Leaving the hustle and bustle of city life, most of us look to relax up in cottage country in many different ways. For some it may be by sipping a favorite beverage on the dock, or going for a tranquil canoe ride. Whatever your pleasure is there is something to be said about the rewarding and relaxing feeling associated with gardening and growing your own vegetables.
Having a vegetable garden in cottage country is not the same as having one in Southern Ontario. Contending with the shorter growing season, variable soil conditions and animals like rabbits, groundhogs, and deer do pose a challenge, but with a little perseverance one can most surely succeed.
Before embarking on your journey make sure to take some time to carefully locate the best location for your vegetable garden. Find a sunny location that will not be heavily shaded by large trees, and that is in close proximity to water for watering. Avoid areas that can be quite windy as these will dry out your garden more quickly. Last but not least find a location that will grant you the opportunity to expand as us wannabe farmers always inevitably determine that the garden is too small.
Know your soil conditions, quite often in cottage country soils can be sandy or glacial till. My suggestion over the years is to test its Ph., and amend it accordingly. If possible introduce organic matter into your soil. All too often cottagers spend time raking leaves, cutting back shrubs or cleaning up vegetation that washes up on shore. I cringe when I see these valuable materials being burned in a pile to simply dispose of them. Take the time and effort to build yourself a composting pile. It does not have to be fancy – some old wood, pallets or fencing will do, and in a short amount time you will be blessed with some rich organic matter that your plants will thank-you for.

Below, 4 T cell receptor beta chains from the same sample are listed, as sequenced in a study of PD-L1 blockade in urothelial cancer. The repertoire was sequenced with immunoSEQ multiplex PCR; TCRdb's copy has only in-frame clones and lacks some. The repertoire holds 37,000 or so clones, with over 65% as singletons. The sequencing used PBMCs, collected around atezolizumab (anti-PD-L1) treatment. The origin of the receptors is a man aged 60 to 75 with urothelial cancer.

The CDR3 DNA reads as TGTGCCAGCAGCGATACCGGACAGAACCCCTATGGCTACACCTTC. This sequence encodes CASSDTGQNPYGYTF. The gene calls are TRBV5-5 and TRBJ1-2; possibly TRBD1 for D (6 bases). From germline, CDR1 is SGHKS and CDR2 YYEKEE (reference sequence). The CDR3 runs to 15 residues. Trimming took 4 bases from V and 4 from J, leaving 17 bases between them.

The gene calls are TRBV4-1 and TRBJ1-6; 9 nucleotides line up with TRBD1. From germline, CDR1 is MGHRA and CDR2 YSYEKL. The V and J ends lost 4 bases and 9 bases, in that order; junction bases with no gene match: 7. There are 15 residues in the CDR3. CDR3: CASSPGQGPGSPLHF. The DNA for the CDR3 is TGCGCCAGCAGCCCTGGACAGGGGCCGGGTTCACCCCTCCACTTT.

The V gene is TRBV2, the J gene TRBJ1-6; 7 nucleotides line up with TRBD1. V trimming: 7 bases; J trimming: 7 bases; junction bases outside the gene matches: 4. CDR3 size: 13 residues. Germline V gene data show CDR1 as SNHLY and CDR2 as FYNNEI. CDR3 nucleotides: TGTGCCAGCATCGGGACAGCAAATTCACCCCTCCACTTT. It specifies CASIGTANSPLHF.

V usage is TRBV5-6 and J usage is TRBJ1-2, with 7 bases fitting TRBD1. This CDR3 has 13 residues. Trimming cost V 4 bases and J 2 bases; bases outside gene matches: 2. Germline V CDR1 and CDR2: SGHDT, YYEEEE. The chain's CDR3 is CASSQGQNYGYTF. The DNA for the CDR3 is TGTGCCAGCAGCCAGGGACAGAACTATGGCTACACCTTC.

You need to know is the length of your growing season in order to be successful. The length of your growing season is considered the time between the last frost and the first frost, Veseys has a guide you can refer to get an idea for your area (http://veseys.com/ca/en/learn/reference/frost/canada). Also familiarize yourself with plant hardiness zones. Plant hardiness zone maps, are used by gardeners to help select which plant species can grow successfully in their area. (http://www.planthardiness.gc.ca/) Buying locally, speaking to neighbors and local garden centers will also help in educating you with respect to plants and vegetable gardening in your area.
Lastly, I can unfortunately state that I’ve learned the hard way to not trust mother nature. Quite often you may get hit with a late frost in early June and early frost as early as September, so be prepared. Start your seeds early and give yourself an edge in a green house. Another great technique for extending the growing season is by using raised beds and hoop houses.
I’m not very adventurous when it comes to vegetables, but have had good success growing the following items in my garden:
- Green beans
I’ve had more limited success growing the following:
- Cherry Tomatoes
- Green peppers